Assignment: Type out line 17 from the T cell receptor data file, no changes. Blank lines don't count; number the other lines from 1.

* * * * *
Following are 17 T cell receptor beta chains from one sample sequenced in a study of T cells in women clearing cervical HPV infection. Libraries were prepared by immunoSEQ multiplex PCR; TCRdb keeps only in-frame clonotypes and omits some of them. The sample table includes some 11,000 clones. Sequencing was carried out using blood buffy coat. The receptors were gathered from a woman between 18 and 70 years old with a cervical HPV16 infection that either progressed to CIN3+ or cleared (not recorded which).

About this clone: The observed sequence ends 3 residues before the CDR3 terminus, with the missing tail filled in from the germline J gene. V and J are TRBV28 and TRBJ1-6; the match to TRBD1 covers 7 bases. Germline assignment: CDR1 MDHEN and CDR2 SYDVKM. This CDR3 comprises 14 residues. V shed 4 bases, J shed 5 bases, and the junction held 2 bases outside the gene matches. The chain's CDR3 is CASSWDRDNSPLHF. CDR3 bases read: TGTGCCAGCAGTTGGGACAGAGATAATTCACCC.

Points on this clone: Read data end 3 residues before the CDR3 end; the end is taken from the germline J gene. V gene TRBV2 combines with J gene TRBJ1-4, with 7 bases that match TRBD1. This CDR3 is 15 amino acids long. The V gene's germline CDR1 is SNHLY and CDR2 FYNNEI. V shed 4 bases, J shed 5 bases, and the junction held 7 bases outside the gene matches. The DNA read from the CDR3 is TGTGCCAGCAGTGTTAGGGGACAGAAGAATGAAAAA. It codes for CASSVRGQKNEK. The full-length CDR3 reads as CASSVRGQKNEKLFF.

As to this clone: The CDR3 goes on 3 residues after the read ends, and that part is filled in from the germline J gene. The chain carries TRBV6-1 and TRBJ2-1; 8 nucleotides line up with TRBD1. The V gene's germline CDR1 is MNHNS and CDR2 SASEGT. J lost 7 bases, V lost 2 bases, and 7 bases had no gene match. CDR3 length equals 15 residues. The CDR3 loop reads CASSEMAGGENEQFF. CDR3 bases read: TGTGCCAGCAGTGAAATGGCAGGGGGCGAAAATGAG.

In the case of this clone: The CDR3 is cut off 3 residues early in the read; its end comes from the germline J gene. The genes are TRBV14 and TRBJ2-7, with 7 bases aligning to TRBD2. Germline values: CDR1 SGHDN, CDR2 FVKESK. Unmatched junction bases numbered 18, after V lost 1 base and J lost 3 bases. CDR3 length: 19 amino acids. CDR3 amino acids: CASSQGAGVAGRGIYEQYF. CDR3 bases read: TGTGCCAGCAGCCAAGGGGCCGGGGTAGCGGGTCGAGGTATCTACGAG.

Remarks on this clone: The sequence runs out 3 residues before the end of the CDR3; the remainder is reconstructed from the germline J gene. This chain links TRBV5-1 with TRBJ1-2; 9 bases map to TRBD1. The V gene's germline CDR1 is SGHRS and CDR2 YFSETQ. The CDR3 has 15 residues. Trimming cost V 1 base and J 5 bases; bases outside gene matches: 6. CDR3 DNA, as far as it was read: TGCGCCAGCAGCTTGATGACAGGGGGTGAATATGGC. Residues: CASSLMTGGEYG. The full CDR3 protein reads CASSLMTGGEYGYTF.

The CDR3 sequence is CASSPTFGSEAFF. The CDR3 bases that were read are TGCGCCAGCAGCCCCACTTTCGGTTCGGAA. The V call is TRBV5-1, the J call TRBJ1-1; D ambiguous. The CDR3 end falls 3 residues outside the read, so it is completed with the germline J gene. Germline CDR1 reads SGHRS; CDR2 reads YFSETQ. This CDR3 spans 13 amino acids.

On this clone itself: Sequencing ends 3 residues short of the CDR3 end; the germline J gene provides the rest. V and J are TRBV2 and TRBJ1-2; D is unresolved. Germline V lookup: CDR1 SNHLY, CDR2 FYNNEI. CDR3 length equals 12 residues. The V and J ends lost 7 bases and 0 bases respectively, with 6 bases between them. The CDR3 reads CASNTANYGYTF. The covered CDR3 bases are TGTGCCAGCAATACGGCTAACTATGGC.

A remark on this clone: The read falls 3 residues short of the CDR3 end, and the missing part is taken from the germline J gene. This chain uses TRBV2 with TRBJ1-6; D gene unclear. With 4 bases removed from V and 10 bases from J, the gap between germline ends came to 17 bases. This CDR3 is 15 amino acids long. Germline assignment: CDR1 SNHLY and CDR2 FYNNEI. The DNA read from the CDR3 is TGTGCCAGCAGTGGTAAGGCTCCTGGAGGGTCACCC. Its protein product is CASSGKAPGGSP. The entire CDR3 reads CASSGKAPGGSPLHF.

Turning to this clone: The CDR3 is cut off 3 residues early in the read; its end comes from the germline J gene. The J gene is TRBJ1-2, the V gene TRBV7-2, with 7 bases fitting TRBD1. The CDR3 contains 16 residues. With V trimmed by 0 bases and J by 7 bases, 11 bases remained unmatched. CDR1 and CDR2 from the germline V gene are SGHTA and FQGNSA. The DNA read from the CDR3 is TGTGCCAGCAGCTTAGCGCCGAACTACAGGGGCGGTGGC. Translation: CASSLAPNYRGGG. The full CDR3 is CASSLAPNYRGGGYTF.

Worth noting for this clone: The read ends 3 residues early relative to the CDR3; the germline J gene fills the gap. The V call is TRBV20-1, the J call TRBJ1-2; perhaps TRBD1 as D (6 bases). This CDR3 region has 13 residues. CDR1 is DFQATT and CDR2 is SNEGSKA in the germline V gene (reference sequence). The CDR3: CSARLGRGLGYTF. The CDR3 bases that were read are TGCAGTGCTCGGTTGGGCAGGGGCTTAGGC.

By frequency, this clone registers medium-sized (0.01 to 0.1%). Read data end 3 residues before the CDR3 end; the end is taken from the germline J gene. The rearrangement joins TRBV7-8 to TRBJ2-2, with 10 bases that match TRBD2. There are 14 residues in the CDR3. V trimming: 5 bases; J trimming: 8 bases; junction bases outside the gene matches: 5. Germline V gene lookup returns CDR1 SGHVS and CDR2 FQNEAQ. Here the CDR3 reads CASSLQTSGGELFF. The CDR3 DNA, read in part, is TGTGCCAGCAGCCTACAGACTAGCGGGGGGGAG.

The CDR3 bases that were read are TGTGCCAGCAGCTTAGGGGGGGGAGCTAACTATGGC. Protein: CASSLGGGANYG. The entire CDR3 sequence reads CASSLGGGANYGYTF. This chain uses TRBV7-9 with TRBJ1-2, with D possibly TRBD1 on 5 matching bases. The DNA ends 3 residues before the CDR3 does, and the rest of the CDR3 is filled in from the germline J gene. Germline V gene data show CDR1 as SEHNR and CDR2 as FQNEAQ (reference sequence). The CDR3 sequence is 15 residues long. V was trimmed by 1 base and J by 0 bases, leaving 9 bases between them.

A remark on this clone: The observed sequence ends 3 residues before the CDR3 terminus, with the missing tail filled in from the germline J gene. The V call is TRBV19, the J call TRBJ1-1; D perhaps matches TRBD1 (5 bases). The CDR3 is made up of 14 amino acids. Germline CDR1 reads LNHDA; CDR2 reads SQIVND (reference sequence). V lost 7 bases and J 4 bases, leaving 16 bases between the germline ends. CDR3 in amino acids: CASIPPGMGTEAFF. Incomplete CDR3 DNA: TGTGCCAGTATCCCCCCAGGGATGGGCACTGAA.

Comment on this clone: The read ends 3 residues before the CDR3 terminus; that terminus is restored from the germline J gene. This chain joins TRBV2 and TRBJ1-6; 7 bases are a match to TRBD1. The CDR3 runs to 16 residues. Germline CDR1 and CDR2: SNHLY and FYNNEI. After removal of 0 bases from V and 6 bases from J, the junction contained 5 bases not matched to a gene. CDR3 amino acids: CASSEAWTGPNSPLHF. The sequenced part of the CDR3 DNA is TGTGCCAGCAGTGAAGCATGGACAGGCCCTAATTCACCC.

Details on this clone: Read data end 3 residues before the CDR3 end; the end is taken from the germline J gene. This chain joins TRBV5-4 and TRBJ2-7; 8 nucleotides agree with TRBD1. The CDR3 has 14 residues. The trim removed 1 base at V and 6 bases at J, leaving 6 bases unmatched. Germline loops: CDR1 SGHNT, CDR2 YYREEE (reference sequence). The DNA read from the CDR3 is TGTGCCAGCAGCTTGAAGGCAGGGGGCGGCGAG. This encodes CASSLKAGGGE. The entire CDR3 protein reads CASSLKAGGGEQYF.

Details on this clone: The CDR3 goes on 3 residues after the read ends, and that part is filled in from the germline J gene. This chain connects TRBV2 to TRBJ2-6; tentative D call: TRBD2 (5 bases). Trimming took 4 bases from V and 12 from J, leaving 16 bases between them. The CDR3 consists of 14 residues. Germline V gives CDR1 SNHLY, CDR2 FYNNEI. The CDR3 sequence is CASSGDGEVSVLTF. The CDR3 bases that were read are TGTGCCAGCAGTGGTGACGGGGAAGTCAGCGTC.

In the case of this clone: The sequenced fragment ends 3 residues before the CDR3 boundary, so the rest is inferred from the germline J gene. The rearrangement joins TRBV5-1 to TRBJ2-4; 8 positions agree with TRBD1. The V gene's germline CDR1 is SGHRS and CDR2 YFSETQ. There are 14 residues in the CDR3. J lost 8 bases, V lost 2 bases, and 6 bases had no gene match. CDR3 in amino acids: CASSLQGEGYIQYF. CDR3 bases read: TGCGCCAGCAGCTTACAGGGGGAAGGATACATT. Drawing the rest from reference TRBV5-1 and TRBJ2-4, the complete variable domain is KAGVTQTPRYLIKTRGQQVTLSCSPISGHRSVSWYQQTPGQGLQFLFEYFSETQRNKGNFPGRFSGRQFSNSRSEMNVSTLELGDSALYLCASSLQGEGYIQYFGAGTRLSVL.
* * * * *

Details on this clone: The CDR3 goes on 3 residues after the read ends, and that part is filled in from the germline J gene. This chain connects TRBV2 to TRBJ2-6; tentative D call: TRBD2 (5 bases). Trimming took 4 bases from V and 12 from J, leaving 16 bases between them. The CDR3 consists of 14 residues. Germline V gives CDR1 SNHLY, CDR2 FYNNEI. The CDR3 sequence is CASSGDGEVSVLTF. The CDR3 bases that were read are TGTGCCAGCAGTGGTGACGGGGAAGTCAGCGTC.